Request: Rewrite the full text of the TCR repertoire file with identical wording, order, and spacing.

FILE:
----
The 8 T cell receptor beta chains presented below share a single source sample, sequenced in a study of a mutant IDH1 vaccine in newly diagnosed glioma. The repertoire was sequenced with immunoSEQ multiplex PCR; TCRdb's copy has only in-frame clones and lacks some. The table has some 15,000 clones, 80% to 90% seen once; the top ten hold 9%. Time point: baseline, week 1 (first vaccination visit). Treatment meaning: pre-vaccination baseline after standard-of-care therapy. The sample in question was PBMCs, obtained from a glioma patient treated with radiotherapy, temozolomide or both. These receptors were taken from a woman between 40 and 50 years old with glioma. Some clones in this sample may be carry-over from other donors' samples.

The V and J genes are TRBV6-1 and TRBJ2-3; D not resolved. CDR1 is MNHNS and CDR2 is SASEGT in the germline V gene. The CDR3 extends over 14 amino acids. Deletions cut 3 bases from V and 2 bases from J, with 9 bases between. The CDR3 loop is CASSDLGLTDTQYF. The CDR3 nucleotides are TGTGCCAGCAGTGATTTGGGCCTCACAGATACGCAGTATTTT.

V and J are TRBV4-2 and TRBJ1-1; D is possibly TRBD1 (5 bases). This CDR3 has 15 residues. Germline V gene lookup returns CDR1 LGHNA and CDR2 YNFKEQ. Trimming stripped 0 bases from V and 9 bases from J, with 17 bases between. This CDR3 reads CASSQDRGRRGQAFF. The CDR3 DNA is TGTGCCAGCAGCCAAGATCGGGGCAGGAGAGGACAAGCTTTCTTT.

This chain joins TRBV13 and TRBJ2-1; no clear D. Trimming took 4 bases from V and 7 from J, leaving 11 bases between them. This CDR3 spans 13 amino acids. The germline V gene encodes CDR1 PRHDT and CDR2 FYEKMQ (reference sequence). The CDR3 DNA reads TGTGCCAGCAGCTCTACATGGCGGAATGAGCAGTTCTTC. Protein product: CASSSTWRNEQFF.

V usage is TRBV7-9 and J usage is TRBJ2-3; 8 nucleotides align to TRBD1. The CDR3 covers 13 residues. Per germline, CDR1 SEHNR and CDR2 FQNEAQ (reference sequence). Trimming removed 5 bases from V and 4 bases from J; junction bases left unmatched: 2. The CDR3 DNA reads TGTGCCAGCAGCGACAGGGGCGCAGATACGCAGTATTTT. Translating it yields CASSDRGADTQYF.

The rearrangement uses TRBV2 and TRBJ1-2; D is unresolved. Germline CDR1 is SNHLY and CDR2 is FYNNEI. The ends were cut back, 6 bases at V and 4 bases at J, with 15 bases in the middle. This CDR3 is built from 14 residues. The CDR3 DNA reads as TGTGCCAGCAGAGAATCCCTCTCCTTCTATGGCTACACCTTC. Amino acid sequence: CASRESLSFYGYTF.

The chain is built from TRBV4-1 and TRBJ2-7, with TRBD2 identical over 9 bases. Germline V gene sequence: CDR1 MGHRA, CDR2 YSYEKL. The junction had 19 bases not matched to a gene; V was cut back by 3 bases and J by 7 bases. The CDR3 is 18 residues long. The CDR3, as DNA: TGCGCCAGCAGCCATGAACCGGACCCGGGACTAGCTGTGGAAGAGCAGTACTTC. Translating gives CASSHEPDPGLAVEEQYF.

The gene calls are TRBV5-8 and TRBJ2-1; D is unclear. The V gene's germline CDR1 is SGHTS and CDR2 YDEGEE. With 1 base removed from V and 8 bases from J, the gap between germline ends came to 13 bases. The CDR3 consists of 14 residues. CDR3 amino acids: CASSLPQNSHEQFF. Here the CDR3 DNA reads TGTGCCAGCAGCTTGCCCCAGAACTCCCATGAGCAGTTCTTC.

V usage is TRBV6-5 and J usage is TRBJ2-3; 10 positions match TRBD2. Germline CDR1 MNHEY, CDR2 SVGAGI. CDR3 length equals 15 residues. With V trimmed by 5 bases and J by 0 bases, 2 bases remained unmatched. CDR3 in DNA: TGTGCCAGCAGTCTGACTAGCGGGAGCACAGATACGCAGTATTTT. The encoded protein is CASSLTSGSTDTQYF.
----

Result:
The 8 T cell receptor beta chains presented below share a single source sample, sequenced in a study of a mutant IDH1 vaccine in newly diagnosed glioma. The repertoire was sequenced with immunoSEQ multiplex PCR; TCRdb's copy has only in-frame clones and lacks some. The table has some 15,000 clones, 80% to 90% seen once; the top ten hold 9%. Time point: baseline, week 1 (first vaccination visit). Treatment meaning: pre-vaccination baseline after standard-of-care therapy. The sample in question was PBMCs, obtained from a glioma patient treated with radiotherapy, temozolomide or both. These receptors were taken from a woman between 40 and 50 years old with glioma. Some clones in this sample may be carry-over from other donors' samples.

The V and J genes are TRBV6-1 and TRBJ2-3; D not resolved. CDR1 is MNHNS and CDR2 is SASEGT in the germline V gene. The CDR3 extends over 14 amino acids. Deletions cut 3 bases from V and 2 bases from J, with 9 bases between. The CDR3 loop is CASSDLGLTDTQYF. The CDR3 nucleotides are TGTGCCAGCAGTGATTTGGGCCTCACAGATACGCAGTATTTT.

V and J are TRBV4-2 and TRBJ1-1; D is possibly TRBD1 (5 bases). This CDR3 has 15 residues. Germline V gene lookup returns CDR1 LGHNA and CDR2 YNFKEQ. Trimming stripped 0 bases from V and 9 bases from J, with 17 bases between. This CDR3 reads CASSQDRGRRGQAFF. The CDR3 DNA is TGTGCCAGCAGCCAAGATCGGGGCAGGAGAGGACAAGCTTTCTTT.

This chain joins TRBV13 and TRBJ2-1; no clear D. Trimming took 4 bases from V and 7 from J, leaving 11 bases between them. This CDR3 spans 13 amino acids. The germline V gene encodes CDR1 PRHDT and CDR2 FYEKMQ (reference sequence). The CDR3 DNA reads TGTGCCAGCAGCTCTACATGGCGGAATGAGCAGTTCTTC. Protein product: CASSSTWRNEQFF.

V usage is TRBV7-9 and J usage is TRBJ2-3; 8 nucleotides align to TRBD1. The CDR3 covers 13 residues. Per germline, CDR1 SEHNR and CDR2 FQNEAQ (reference sequence). Trimming removed 5 bases from V and 4 bases from J; junction bases left unmatched: 2. The CDR3 DNA reads TGTGCCAGCAGCGACAGGGGCGCAGATACGCAGTATTTT. Translating it yields CASSDRGADTQYF.

The rearrangement uses TRBV2 and TRBJ1-2; D is unresolved. Germline CDR1 is SNHLY and CDR2 is FYNNEI. The ends were cut back, 6 bases at V and 4 bases at J, with 15 bases in the middle. This CDR3 is built from 14 residues. The CDR3 DNA reads as TGTGCCAGCAGAGAATCCCTCTCCTTCTATGGCTACACCTTC. Amino acid sequence: CASRESLSFYGYTF.

The chain is built from TRBV4-1 and TRBJ2-7, with TRBD2 identical over 9 bases. Germline V gene sequence: CDR1 MGHRA, CDR2 YSYEKL. The junction had 19 bases not matched to a gene; V was cut back by 3 bases and J by 7 bases. The CDR3 is 18 residues long. The CDR3, as DNA: TGCGCCAGCAGCCATGAACCGGACCCGGGACTAGCTGTGGAAGAGCAGTACTTC. Translating gives CASSHEPDPGLAVEEQYF.

The gene calls are TRBV5-8 and TRBJ2-1; D is unclear. The V gene's germline CDR1 is SGHTS and CDR2 YDEGEE. With 1 base removed from V and 8 bases from J, the gap between germline ends came to 13 bases. The CDR3 consists of 14 residues. CDR3 amino acids: CASSLPQNSHEQFF. Here the CDR3 DNA reads TGTGCCAGCAGCTTGCCCCAGAACTCCCATGAGCAGTTCTTC.

V usage is TRBV6-5 and J usage is TRBJ2-3; 10 positions match TRBD2. Germline CDR1 MNHEY, CDR2 SVGAGI. CDR3 length equals 15 residues. With V trimmed by 5 bases and J by 0 bases, 2 bases remained unmatched. CDR3 in DNA: TGTGCCAGCAGTCTGACTAGCGGGAGCACAGATACGCAGTATTTT. The encoded protein is CASSLTSGSTDTQYF.